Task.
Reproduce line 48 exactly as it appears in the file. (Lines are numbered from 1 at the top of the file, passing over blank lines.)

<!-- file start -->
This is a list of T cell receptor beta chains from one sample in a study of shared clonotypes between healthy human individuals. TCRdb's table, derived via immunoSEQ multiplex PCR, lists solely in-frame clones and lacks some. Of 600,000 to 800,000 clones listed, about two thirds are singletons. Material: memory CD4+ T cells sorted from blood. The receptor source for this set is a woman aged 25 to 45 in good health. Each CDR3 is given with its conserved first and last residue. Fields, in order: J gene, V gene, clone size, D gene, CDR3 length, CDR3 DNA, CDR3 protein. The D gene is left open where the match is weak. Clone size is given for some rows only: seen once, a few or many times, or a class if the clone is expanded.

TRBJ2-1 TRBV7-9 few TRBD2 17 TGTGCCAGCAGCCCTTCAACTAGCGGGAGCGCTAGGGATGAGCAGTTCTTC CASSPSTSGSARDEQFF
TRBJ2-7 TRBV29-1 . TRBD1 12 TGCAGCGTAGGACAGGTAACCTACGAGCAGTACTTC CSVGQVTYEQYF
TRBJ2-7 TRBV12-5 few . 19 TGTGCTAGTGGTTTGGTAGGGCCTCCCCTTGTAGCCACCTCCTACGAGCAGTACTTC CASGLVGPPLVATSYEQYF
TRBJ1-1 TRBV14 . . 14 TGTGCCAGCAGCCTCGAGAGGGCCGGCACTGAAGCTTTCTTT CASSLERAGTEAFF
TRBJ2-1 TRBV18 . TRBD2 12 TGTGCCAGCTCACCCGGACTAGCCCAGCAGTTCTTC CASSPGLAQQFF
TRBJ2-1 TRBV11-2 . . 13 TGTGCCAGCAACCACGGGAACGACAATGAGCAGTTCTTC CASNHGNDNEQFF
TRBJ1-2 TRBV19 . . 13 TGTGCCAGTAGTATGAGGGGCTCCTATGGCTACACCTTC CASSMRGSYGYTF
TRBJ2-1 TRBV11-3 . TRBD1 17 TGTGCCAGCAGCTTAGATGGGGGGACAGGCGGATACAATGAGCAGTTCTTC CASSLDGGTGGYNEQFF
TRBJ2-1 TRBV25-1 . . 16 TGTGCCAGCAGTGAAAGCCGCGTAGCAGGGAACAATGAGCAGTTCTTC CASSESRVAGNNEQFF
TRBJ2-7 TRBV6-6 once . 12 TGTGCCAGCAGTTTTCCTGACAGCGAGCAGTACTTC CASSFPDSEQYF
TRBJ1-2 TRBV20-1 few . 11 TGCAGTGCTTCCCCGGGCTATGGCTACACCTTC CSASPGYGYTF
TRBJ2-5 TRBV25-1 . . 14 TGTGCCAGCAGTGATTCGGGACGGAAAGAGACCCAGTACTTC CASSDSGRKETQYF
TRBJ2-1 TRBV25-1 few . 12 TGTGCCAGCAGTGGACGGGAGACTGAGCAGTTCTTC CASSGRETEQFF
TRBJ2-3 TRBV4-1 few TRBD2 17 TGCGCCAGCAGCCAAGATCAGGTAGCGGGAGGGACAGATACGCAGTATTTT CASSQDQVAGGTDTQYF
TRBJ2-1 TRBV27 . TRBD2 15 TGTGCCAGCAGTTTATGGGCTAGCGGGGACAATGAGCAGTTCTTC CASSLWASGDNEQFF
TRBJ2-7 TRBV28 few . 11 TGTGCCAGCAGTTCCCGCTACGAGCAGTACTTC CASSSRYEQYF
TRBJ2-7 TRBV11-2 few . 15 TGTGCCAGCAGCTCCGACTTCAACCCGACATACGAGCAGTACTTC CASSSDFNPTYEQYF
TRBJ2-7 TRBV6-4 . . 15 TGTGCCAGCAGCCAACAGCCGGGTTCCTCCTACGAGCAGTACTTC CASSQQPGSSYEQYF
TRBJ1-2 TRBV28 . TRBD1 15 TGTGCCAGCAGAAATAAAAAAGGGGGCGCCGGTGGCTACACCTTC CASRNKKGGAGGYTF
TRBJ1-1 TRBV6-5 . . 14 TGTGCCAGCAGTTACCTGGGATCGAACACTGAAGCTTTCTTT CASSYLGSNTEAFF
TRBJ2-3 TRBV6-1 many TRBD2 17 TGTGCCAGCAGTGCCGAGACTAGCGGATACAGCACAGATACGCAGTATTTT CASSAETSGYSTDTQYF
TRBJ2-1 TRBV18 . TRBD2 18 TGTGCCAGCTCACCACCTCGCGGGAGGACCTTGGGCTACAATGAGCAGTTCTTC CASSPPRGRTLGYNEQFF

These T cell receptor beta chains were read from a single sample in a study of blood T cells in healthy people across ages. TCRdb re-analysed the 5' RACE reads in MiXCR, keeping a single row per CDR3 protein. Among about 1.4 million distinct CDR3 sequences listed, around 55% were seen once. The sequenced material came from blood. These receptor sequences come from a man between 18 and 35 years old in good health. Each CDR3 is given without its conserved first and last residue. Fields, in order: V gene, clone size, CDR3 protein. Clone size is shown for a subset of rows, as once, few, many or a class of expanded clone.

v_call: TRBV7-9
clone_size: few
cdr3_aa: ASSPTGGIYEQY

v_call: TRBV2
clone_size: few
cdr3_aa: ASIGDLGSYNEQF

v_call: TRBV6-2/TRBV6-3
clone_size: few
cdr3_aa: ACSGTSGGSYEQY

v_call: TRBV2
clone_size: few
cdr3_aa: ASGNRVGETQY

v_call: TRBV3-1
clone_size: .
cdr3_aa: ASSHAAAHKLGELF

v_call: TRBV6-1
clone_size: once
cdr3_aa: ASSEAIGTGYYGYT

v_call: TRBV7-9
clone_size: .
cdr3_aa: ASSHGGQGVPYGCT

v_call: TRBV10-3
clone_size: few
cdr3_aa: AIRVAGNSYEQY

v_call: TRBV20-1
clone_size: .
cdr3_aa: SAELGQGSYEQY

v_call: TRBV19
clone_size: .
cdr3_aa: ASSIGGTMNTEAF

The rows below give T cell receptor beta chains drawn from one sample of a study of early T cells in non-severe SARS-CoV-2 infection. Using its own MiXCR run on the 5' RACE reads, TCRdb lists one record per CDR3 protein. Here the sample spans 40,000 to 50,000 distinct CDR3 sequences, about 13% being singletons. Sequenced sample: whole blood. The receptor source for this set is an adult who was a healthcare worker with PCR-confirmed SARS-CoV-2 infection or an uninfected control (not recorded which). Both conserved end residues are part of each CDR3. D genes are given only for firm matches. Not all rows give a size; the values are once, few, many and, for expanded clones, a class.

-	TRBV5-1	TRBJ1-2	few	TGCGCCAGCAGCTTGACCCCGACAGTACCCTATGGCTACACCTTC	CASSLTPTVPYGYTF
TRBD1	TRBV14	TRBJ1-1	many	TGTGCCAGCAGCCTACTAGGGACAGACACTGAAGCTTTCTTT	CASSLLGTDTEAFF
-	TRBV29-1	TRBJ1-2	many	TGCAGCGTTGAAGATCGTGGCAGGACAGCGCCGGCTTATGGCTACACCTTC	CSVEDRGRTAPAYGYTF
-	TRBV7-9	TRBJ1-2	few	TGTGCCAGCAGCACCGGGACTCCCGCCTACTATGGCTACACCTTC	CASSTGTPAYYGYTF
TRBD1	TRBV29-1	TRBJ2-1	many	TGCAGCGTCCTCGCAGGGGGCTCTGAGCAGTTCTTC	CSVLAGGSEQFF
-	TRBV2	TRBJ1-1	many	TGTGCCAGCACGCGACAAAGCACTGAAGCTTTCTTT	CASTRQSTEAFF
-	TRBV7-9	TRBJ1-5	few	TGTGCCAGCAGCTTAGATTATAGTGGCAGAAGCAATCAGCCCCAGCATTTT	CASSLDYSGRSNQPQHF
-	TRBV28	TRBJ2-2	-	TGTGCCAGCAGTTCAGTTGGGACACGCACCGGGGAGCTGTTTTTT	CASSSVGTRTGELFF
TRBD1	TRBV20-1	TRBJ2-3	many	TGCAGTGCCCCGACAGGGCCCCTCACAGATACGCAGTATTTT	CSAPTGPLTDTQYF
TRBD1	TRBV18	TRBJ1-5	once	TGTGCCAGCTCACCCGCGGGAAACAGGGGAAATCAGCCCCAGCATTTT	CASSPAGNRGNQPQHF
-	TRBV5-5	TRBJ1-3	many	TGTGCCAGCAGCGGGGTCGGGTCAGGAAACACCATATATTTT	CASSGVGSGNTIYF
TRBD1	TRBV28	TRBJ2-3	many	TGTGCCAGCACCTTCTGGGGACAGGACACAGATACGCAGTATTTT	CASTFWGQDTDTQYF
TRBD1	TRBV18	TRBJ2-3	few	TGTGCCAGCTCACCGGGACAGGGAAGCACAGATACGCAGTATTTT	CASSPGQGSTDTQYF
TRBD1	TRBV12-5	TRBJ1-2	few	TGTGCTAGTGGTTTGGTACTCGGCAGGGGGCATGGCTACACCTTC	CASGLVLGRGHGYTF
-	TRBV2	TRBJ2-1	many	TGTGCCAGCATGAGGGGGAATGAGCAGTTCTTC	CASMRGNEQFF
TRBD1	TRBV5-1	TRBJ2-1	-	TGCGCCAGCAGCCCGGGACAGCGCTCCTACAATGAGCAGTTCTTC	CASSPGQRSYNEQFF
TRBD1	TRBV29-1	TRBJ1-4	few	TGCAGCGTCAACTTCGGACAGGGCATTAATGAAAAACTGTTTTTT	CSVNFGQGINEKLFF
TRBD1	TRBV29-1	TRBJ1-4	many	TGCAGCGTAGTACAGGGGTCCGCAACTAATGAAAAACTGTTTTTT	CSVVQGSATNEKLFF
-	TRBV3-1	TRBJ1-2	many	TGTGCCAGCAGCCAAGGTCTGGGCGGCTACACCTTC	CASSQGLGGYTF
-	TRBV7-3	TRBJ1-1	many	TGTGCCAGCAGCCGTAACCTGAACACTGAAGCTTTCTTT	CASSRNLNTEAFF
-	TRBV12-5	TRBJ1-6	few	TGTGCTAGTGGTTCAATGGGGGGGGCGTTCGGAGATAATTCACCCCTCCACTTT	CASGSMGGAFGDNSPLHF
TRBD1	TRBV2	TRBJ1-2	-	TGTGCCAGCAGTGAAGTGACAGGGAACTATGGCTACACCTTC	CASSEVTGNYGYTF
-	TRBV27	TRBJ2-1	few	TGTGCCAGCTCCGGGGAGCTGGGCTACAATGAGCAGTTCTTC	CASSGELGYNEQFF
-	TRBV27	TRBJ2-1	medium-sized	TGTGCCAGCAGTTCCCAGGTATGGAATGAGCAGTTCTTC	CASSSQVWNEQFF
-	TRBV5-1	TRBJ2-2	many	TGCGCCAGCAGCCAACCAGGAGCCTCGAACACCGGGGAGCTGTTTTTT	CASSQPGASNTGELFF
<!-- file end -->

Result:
cdr3_aa: AIRVAGNSYEQY